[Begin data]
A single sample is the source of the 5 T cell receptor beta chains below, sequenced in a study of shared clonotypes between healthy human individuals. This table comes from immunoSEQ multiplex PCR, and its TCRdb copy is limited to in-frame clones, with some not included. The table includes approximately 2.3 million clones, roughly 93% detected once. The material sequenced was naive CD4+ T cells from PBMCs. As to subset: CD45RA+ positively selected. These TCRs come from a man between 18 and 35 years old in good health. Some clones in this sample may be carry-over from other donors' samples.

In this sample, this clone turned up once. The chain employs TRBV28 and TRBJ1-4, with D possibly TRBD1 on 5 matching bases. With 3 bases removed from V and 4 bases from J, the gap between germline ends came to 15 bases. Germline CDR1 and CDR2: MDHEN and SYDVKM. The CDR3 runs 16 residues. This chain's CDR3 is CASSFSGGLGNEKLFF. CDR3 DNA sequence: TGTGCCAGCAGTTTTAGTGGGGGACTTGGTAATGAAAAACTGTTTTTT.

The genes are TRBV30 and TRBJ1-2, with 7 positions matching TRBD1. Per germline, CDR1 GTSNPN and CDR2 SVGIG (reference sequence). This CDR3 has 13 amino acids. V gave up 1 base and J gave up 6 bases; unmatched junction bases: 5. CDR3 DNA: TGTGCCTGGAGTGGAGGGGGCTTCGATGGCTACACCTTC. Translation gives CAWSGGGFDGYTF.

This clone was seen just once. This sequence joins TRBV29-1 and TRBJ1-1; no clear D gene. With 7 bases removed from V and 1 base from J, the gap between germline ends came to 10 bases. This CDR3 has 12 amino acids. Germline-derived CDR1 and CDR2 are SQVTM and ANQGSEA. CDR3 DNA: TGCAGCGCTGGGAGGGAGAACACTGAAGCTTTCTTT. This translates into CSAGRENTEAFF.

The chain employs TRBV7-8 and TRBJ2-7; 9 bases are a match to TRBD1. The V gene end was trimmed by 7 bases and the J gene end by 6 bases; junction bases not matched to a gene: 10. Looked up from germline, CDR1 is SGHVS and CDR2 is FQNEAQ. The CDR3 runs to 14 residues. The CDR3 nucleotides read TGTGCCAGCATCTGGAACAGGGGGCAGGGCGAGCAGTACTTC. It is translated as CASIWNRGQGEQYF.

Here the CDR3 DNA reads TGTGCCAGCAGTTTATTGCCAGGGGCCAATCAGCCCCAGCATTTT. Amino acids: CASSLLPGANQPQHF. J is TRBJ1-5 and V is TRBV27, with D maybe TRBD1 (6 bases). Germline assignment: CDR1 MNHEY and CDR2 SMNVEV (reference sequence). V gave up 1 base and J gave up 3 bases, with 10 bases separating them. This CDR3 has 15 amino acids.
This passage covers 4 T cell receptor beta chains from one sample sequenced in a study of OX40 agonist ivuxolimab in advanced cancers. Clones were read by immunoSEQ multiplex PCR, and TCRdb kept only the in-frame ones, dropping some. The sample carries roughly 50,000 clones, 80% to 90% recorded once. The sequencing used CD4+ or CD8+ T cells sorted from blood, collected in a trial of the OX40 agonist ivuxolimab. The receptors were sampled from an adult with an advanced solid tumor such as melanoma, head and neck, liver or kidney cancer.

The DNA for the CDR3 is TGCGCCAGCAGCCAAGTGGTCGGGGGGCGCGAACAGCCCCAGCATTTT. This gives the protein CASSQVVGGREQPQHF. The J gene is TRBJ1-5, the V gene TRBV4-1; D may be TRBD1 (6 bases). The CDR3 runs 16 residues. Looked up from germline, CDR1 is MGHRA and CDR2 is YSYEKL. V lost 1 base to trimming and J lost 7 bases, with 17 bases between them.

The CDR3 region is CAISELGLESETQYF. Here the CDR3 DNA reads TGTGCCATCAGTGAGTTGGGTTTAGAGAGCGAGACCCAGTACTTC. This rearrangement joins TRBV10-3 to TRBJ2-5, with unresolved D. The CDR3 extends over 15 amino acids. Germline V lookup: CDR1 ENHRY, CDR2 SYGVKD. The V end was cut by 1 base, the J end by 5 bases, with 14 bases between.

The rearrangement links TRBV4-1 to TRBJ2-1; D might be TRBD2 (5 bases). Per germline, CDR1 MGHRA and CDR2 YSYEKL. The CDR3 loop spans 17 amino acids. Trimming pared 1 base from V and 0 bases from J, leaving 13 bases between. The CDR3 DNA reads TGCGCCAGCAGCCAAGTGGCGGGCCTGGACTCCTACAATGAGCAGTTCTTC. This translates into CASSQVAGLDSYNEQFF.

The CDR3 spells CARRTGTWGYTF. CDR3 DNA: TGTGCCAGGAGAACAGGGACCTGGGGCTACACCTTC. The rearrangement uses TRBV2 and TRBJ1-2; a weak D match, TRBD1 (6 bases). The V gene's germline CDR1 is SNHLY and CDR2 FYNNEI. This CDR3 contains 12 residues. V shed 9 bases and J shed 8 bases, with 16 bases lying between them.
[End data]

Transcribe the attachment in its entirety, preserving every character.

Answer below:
A single sample is the source of the 5 T cell receptor beta chains below, sequenced in a study of shared clonotypes between healthy human individuals. This table comes from immunoSEQ multiplex PCR, and its TCRdb copy is limited to in-frame clones, with some not included. The table includes approximately 2.3 million clones, roughly 93% detected once. The material sequenced was naive CD4+ T cells from PBMCs. As to subset: CD45RA+ positively selected. These TCRs come from a man between 18 and 35 years old in good health. Some clones in this sample may be carry-over from other donors' samples.

In this sample, this clone turned up once. The chain employs TRBV28 and TRBJ1-4, with D possibly TRBD1 on 5 matching bases. With 3 bases removed from V and 4 bases from J, the gap between germline ends came to 15 bases. Germline CDR1 and CDR2: MDHEN and SYDVKM. The CDR3 runs 16 residues. This chain's CDR3 is CASSFSGGLGNEKLFF. CDR3 DNA sequence: TGTGCCAGCAGTTTTAGTGGGGGACTTGGTAATGAAAAACTGTTTTTT.

The genes are TRBV30 and TRBJ1-2, with 7 positions matching TRBD1. Per germline, CDR1 GTSNPN and CDR2 SVGIG (reference sequence). This CDR3 has 13 amino acids. V gave up 1 base and J gave up 6 bases; unmatched junction bases: 5. CDR3 DNA: TGTGCCTGGAGTGGAGGGGGCTTCGATGGCTACACCTTC. Translation gives CAWSGGGFDGYTF.

This clone was seen just once. This sequence joins TRBV29-1 and TRBJ1-1; no clear D gene. With 7 bases removed from V and 1 base from J, the gap between germline ends came to 10 bases. This CDR3 has 12 amino acids. Germline-derived CDR1 and CDR2 are SQVTM and ANQGSEA. CDR3 DNA: TGCAGCGCTGGGAGGGAGAACACTGAAGCTTTCTTT. This translates into CSAGRENTEAFF.

The chain employs TRBV7-8 and TRBJ2-7; 9 bases are a match to TRBD1. The V gene end was trimmed by 7 bases and the J gene end by 6 bases; junction bases not matched to a gene: 10. Looked up from germline, CDR1 is SGHVS and CDR2 is FQNEAQ. The CDR3 runs to 14 residues. The CDR3 nucleotides read TGTGCCAGCATCTGGAACAGGGGGCAGGGCGAGCAGTACTTC. It is translated as CASIWNRGQGEQYF.

Here the CDR3 DNA reads TGTGCCAGCAGTTTATTGCCAGGGGCCAATCAGCCCCAGCATTTT. Amino acids: CASSLLPGANQPQHF. J is TRBJ1-5 and V is TRBV27, with D maybe TRBD1 (6 bases). Germline assignment: CDR1 MNHEY and CDR2 SMNVEV (reference sequence). V gave up 1 base and J gave up 3 bases, with 10 bases separating them. This CDR3 has 15 amino acids.
This passage covers 4 T cell receptor beta chains from one sample sequenced in a study of OX40 agonist ivuxolimab in advanced cancers. Clones were read by immunoSEQ multiplex PCR, and TCRdb kept only the in-frame ones, dropping some. The sample carries roughly 50,000 clones, 80% to 90% recorded once. The sequencing used CD4+ or CD8+ T cells sorted from blood, collected in a trial of the OX40 agonist ivuxolimab. The receptors were sampled from an adult with an advanced solid tumor such as melanoma, head and neck, liver or kidney cancer.

The DNA for the CDR3 is TGCGCCAGCAGCCAAGTGGTCGGGGGGCGCGAACAGCCCCAGCATTTT. This gives the protein CASSQVVGGREQPQHF. The J gene is TRBJ1-5, the V gene TRBV4-1; D may be TRBD1 (6 bases). The CDR3 runs 16 residues. Looked up from germline, CDR1 is MGHRA and CDR2 is YSYEKL. V lost 1 base to trimming and J lost 7 bases, with 17 bases between them.

The CDR3 region is CAISELGLESETQYF. Here the CDR3 DNA reads TGTGCCATCAGTGAGTTGGGTTTAGAGAGCGAGACCCAGTACTTC. This rearrangement joins TRBV10-3 to TRBJ2-5, with unresolved D. The CDR3 extends over 15 amino acids. Germline V lookup: CDR1 ENHRY, CDR2 SYGVKD. The V end was cut by 1 base, the J end by 5 bases, with 14 bases between.

The rearrangement links TRBV4-1 to TRBJ2-1; D might be TRBD2 (5 bases). Per germline, CDR1 MGHRA and CDR2 YSYEKL. The CDR3 loop spans 17 amino acids. Trimming pared 1 base from V and 0 bases from J, leaving 13 bases between. The CDR3 DNA reads TGCGCCAGCAGCCAAGTGGCGGGCCTGGACTCCTACAATGAGCAGTTCTTC. This translates into CASSQVAGLDSYNEQFF.

The CDR3 spells CARRTGTWGYTF. CDR3 DNA: TGTGCCAGGAGAACAGGGACCTGGGGCTACACCTTC. The rearrangement uses TRBV2 and TRBJ1-2; a weak D match, TRBD1 (6 bases). The V gene's germline CDR1 is SNHLY and CDR2 FYNNEI. This CDR3 contains 12 residues. V shed 9 bases and J shed 8 bases, with 16 bases lying between them.